Secondly, beware of Christians who are more interested in being approved by the world than being faithful to Christ.  You cannot make a deal with darkness. The interests, goals, and purpose of the Kingdom of God and the world lie in opposite directions and can never be reconciled.  Those flirting with the world every chance they get will end up taking off their baptismal garments and becoming enemies of God, while making their beds with the evil one.        

Thirdly, Jesus is very clear in the Gospel of John the 17th chapter that even though we are not ‘of’ the world, we are still ‘in’ the world.  Keep in mind that our baptisms do not take us out of the world – it does not zap us into heaven to avoid trials and persecution from the world. Furthermore, our baptisms do not lead us to seclude ourselves from the world by going to the desert or hiding in some religious cultural monastery. No, that is not how it works.  You see, as long as you still have breath, you will continue operating in this dark world.  But remember that even though you will live, work, and walk in this dark world, the Lord promises to preserve and protect you in your baptisms.  And so, to the point, many days you will find yourself interacting and rubbing shoulders with your neighbors in their dungeons.  But never forget that the cell door is open for you, and you have the Light of Christ.  

Fourthly, the world is dark, and it will continue to be dark.  And so, do not be na├»ve or surprised when the world does worldly things.  That is to say, too many Christians freak out when pagans do pagan things.  Please hear me out, though.  I am not condoning evil.  But instead, we Christians need to wise up, sober up and understand that bad trees will always produce bad fruit.  And so, we should not expect good fruit from a bad tree or get overly worked up when a bad tree produces bad fruit.  The world is blind to sin and locked in darkness - we cannot expect a shining light from a dark dungeon cell.  Things will only change at the very end when Christ comes again to toss the devil and his cohorts into the lake of fire and then refine everything by fire.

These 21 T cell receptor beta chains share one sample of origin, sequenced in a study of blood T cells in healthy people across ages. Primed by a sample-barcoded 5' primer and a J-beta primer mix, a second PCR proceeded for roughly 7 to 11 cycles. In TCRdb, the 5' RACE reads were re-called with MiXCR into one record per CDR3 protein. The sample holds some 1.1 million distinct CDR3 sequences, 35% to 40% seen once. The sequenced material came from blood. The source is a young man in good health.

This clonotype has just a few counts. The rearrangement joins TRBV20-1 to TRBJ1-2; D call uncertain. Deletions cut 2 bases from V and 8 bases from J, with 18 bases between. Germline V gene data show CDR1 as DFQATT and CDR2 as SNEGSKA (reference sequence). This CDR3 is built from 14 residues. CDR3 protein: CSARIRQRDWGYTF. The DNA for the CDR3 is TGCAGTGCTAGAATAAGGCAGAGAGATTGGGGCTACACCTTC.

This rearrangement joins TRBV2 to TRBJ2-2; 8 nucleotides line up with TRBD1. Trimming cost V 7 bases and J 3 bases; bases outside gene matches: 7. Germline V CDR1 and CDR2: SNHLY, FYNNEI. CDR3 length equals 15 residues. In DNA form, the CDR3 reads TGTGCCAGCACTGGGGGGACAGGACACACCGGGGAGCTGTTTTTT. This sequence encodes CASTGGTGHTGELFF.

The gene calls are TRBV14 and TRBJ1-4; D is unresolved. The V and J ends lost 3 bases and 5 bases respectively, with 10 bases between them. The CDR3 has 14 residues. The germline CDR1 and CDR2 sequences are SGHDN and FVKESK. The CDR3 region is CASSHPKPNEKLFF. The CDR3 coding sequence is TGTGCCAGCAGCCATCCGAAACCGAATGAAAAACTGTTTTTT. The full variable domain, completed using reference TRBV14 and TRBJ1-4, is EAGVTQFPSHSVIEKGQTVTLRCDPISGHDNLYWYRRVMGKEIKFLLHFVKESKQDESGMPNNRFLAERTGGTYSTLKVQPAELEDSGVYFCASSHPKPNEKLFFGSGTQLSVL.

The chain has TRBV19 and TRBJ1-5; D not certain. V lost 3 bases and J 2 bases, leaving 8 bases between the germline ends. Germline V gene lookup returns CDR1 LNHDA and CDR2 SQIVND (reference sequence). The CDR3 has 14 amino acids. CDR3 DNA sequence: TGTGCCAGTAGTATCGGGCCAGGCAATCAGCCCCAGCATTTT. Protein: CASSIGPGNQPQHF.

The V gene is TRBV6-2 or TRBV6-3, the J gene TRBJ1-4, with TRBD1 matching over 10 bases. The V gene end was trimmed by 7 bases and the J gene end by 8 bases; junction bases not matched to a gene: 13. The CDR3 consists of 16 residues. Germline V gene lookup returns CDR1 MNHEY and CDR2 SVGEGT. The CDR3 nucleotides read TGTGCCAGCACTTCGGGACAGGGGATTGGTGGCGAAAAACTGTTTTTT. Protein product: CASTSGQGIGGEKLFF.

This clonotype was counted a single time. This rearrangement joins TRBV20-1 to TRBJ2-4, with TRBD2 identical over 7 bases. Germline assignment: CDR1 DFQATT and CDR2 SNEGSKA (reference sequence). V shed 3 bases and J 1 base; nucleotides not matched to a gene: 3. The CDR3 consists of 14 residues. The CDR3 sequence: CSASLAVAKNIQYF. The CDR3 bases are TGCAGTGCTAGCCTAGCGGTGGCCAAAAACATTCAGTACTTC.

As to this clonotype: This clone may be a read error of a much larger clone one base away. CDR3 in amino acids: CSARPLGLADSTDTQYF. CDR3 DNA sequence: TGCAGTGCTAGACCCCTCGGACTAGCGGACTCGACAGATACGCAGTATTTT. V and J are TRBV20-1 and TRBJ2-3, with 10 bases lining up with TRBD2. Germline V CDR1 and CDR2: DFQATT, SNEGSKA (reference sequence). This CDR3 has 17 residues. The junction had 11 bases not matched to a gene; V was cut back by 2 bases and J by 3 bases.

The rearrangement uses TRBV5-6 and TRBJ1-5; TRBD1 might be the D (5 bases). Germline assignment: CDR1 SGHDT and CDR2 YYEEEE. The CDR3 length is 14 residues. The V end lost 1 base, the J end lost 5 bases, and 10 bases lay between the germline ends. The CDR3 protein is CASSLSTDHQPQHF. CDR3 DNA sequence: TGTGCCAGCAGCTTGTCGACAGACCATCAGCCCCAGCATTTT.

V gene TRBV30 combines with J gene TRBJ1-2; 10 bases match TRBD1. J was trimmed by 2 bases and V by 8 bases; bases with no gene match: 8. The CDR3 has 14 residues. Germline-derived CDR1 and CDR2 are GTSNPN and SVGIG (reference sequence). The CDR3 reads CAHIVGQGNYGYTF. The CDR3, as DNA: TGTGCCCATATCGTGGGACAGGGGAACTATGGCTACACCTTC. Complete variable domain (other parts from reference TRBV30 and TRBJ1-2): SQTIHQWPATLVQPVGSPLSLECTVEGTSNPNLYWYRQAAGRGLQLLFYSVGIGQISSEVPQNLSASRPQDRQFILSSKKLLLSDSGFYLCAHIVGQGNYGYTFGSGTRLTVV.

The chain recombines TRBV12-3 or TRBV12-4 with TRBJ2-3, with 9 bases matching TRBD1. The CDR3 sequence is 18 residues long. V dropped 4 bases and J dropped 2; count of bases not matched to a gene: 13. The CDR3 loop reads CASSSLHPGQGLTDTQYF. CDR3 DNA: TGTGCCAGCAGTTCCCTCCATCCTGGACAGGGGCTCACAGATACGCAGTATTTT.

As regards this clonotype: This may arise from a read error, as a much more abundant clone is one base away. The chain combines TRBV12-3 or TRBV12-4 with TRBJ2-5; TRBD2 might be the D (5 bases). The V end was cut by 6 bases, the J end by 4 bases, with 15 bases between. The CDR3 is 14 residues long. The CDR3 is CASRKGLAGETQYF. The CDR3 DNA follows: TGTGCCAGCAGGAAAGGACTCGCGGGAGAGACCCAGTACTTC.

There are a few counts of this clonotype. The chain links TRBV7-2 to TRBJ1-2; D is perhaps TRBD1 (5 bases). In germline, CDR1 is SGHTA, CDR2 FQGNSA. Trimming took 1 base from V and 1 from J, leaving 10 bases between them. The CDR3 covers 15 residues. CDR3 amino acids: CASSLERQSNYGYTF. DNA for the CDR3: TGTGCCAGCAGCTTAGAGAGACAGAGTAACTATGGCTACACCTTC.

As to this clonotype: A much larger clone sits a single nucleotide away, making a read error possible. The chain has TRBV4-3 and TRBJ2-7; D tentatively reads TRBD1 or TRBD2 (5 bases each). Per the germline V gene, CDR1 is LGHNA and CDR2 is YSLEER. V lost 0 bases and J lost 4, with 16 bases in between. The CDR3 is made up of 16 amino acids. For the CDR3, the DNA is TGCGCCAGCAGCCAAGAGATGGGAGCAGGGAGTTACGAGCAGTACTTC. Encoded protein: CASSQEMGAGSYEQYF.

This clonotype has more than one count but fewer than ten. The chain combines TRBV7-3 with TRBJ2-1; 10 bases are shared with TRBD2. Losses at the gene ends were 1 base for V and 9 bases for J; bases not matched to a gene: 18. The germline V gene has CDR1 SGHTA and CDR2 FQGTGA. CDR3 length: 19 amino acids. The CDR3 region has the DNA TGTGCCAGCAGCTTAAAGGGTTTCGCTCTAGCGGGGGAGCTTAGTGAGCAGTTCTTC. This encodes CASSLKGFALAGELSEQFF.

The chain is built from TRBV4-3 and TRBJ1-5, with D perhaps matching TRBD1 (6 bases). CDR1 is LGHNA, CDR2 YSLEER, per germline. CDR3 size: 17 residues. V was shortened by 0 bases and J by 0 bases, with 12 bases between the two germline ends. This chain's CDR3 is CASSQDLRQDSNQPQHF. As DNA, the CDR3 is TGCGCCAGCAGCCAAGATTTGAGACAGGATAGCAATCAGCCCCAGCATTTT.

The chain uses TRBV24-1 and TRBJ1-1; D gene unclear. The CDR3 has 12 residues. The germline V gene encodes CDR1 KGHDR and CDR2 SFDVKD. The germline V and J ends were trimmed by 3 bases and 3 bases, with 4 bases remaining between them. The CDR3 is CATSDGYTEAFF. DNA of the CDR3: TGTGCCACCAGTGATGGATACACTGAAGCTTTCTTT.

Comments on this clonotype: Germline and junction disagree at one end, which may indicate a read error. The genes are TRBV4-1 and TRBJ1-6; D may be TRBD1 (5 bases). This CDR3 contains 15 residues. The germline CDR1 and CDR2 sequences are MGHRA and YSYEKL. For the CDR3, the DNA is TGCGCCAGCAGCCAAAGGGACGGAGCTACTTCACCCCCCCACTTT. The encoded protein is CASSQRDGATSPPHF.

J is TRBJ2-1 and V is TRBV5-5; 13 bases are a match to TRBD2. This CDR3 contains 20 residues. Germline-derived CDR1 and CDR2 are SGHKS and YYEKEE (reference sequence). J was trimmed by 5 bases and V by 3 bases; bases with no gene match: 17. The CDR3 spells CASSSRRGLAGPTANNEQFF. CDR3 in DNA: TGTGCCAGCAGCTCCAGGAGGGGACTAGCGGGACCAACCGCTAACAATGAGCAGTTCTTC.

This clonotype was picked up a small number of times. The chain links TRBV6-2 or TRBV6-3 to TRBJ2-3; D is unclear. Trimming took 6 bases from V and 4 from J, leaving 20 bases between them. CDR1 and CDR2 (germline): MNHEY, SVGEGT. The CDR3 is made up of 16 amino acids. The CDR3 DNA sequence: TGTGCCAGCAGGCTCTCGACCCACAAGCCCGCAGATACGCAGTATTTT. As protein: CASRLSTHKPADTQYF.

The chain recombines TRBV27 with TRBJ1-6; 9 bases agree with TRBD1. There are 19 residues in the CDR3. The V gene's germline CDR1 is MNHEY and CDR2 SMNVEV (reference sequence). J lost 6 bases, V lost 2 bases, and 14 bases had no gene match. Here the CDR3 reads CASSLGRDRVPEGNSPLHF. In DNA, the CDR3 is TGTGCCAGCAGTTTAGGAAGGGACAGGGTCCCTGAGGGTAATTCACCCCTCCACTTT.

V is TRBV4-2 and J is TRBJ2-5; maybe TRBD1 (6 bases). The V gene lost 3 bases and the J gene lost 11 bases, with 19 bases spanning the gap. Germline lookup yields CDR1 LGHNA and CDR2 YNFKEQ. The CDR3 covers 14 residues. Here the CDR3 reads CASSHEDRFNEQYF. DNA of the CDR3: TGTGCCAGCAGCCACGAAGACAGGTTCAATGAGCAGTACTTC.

And finally, we must remember that this Christian life is a life of returning always to our baptisms.  You see, it is like this.  Those dark prison cells of the world can become comfortable.  And so, we Christians have a way of wandering out of the light, back into the prison, and into the darkness. That is how sin works.  It tempts us, entices us into the shadows, and seduces us into blindness.  And so, without even noticing it, we can end up back in the dungeon.  We can even end up locking the dungeon door as we settle in a corpse's bed.   But hear this: our Lord is never content to let His wandering sheep go.  He is never content to lose a lost coin.  He is never content to give up on a prodigal son.  And so, daily, you and I are called out of the world’s prison cells back into the light of our baptisms where we belong.  Daily, the Holy Spirit, through the Word, will lead us to repent of our wandering hearts.  And daily, the Holy Spirit meets you and me with the Words of Jesus to pronounce the forgiveness of sins.  The Gospel blows open prison’s bars, snatches us out of the dungeon, and places us right back where we belong – in our Baptisms, abiding with Jesus in forgiveness, life, salvation, and freedom.  

Baptized Saints, the Gospel has opened your eyes.  You have been snatched from darkness.  You belong to Christ.  Continue to abide in Christ, always returning to your baptisms in repentance and faith.  You do not belong to the misery of sin, the ignorance of the dark world, the sorrow of death, or the wickedness of evil – you do not belong in the world’s dark dungeon - but you belong in the bright, clear day of the Gospel.  Christ has snatched you into the light and given you a clean conscience through a bloodstained cross, confident assurance by an empty tomb, and a hopeful faith that He is coming again, for you are baptized in the name of the Father and of the Son and of the Holy Spirit.